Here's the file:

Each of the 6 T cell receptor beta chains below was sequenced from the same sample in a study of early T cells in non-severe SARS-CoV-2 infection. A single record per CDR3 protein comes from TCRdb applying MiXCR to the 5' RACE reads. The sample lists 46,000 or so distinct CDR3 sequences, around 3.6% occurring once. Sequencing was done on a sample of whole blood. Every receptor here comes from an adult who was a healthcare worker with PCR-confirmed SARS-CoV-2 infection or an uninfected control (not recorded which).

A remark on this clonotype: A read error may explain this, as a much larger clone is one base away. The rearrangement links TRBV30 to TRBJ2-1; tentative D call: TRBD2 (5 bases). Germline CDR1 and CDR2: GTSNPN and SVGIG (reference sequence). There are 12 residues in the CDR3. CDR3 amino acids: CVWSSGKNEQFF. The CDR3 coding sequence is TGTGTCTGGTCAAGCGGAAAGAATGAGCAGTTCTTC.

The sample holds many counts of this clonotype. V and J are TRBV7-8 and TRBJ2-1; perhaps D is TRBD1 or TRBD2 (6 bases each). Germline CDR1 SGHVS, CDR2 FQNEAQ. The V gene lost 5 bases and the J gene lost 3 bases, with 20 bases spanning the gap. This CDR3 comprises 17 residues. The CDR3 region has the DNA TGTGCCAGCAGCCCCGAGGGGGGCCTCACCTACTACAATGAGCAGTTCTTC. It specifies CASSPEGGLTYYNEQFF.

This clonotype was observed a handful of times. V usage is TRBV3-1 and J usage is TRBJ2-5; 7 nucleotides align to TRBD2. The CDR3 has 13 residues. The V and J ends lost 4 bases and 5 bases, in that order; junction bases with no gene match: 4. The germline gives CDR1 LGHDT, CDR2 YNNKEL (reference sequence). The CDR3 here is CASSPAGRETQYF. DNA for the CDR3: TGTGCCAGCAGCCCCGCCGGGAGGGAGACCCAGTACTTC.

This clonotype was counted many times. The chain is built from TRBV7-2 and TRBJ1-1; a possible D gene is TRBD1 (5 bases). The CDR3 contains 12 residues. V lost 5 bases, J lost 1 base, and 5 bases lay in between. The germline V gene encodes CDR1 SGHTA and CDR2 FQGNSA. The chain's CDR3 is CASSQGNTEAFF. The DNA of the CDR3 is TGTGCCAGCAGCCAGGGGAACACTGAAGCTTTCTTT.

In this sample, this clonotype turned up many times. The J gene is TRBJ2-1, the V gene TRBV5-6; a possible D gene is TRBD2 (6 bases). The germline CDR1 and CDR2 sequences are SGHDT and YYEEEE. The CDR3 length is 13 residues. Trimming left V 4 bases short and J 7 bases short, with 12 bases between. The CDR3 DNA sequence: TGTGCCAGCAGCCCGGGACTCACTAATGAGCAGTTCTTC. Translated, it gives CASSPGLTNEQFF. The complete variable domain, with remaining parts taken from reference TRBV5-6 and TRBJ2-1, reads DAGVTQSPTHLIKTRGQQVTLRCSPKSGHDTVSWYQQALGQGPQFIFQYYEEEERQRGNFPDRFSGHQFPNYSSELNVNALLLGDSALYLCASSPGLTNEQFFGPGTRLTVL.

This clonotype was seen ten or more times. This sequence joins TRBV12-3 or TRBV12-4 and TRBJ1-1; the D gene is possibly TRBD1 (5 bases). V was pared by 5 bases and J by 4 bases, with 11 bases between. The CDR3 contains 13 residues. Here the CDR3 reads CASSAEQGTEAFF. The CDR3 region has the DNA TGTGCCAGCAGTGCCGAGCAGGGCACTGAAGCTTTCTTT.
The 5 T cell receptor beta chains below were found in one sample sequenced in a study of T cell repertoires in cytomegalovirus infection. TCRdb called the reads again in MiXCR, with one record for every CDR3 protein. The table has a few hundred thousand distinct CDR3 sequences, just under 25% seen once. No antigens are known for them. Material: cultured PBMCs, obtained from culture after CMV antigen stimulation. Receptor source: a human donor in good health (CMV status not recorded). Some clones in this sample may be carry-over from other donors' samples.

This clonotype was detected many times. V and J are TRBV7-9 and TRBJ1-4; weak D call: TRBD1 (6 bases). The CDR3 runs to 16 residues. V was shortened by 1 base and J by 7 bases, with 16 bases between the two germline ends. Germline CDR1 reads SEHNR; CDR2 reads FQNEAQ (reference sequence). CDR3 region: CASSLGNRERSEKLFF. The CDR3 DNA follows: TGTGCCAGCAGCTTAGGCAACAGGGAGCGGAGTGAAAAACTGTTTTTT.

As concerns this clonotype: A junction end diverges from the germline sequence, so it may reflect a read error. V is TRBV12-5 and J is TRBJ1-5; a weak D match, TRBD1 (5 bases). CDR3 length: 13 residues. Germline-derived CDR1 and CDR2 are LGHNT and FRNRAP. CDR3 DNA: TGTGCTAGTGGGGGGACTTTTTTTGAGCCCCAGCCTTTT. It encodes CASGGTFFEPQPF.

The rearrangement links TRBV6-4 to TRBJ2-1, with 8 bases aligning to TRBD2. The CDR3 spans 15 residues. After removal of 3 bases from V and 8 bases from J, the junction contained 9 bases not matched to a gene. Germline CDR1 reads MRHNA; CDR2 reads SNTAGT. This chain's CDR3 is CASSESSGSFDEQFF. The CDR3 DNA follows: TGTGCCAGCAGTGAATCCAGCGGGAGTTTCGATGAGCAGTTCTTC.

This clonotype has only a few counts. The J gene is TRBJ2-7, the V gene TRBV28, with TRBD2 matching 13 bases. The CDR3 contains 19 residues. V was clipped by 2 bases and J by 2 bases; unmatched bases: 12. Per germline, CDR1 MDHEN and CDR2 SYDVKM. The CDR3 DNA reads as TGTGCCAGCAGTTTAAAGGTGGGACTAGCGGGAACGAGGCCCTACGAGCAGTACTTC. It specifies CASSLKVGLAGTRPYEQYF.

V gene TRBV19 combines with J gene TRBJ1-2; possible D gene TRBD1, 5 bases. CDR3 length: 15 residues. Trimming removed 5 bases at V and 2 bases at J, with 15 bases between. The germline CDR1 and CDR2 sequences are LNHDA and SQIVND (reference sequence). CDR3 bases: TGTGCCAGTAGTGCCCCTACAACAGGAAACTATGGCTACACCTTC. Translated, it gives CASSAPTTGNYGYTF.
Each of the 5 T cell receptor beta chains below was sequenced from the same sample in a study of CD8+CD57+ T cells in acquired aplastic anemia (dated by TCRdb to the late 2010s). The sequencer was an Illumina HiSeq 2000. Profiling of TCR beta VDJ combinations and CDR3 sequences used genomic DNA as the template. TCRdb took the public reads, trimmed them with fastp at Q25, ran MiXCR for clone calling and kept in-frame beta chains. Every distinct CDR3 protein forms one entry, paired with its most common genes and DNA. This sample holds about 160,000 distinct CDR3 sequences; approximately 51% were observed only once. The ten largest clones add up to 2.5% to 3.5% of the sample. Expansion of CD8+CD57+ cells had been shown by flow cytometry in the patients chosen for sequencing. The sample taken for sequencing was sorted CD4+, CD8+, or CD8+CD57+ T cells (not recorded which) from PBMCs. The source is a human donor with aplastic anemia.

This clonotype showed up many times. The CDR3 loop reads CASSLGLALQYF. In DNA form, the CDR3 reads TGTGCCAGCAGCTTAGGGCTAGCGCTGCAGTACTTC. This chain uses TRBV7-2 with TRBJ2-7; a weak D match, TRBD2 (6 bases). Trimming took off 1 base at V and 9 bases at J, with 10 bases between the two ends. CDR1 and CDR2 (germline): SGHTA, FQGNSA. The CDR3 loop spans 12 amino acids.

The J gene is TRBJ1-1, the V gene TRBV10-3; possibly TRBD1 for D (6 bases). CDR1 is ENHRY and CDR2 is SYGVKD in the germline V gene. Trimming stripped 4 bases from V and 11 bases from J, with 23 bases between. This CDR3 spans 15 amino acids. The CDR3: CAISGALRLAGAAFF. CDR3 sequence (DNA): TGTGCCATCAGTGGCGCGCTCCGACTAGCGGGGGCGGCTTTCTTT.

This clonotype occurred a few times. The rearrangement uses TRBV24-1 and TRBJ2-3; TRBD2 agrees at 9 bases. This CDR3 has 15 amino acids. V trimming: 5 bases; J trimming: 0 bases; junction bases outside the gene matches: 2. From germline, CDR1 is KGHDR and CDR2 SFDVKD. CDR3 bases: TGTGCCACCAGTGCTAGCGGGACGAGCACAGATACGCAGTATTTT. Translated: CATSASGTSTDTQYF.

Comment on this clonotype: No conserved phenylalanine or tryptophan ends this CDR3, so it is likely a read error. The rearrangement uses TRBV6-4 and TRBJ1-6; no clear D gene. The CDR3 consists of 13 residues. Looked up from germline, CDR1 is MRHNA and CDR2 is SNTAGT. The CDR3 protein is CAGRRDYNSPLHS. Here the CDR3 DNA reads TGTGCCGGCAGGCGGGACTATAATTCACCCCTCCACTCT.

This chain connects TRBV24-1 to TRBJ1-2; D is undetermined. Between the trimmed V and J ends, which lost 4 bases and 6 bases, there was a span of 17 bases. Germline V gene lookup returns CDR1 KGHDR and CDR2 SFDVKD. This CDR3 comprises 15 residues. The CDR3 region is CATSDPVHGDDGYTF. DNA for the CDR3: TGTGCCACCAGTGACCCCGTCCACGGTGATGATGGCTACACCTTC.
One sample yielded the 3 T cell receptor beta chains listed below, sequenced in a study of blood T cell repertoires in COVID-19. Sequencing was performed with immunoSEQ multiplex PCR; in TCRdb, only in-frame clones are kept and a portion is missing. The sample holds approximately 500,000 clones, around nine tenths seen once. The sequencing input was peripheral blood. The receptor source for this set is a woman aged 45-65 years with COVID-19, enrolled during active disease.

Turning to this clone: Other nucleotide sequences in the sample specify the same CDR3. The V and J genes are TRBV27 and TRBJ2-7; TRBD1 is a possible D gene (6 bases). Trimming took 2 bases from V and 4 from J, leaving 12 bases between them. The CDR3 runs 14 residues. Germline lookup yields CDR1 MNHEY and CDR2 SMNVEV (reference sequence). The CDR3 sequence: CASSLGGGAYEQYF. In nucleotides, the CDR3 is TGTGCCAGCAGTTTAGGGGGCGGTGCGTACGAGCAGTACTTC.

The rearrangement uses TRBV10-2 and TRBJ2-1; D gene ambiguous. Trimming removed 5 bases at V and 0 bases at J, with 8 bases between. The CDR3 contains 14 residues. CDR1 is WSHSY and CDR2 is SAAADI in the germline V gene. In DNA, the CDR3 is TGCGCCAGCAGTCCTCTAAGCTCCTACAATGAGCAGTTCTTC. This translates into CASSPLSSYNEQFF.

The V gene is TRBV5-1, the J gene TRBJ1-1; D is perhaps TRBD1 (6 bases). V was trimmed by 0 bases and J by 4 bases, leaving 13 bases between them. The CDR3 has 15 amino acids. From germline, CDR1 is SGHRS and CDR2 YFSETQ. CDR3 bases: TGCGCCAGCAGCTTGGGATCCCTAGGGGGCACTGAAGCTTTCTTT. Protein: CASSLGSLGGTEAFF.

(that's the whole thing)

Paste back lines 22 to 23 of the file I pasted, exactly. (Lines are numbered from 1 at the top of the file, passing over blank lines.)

The rearrangement uses TRBV10-2 and TRBJ2-1; D gene ambiguous. Trimming removed 5 bases at V and 0 bases at J, with 8 bases between. The CDR3 contains 14 residues. CDR1 is WSHSY and CDR2 is SAAADI in the germline V gene. In DNA, the CDR3 is TGCGCCAGCAGTCCTCTAAGCTCCTACAATGAGCAGTTCTTC. This translates into CASSPLSSYNEQFF.

The V gene is TRBV5-1, the J gene TRBJ1-1; D is perhaps TRBD1 (6 bases). V was trimmed by 0 bases and J by 4 bases, leaving 13 bases between them. The CDR3 has 15 amino acids. From germline, CDR1 is SGHRS and CDR2 YFSETQ. CDR3 bases: TGCGCCAGCAGCTTGGGATCCCTAGGGGGCACTGAAGCTTTCTTT. Protein: CASSLGSLGGTEAFF.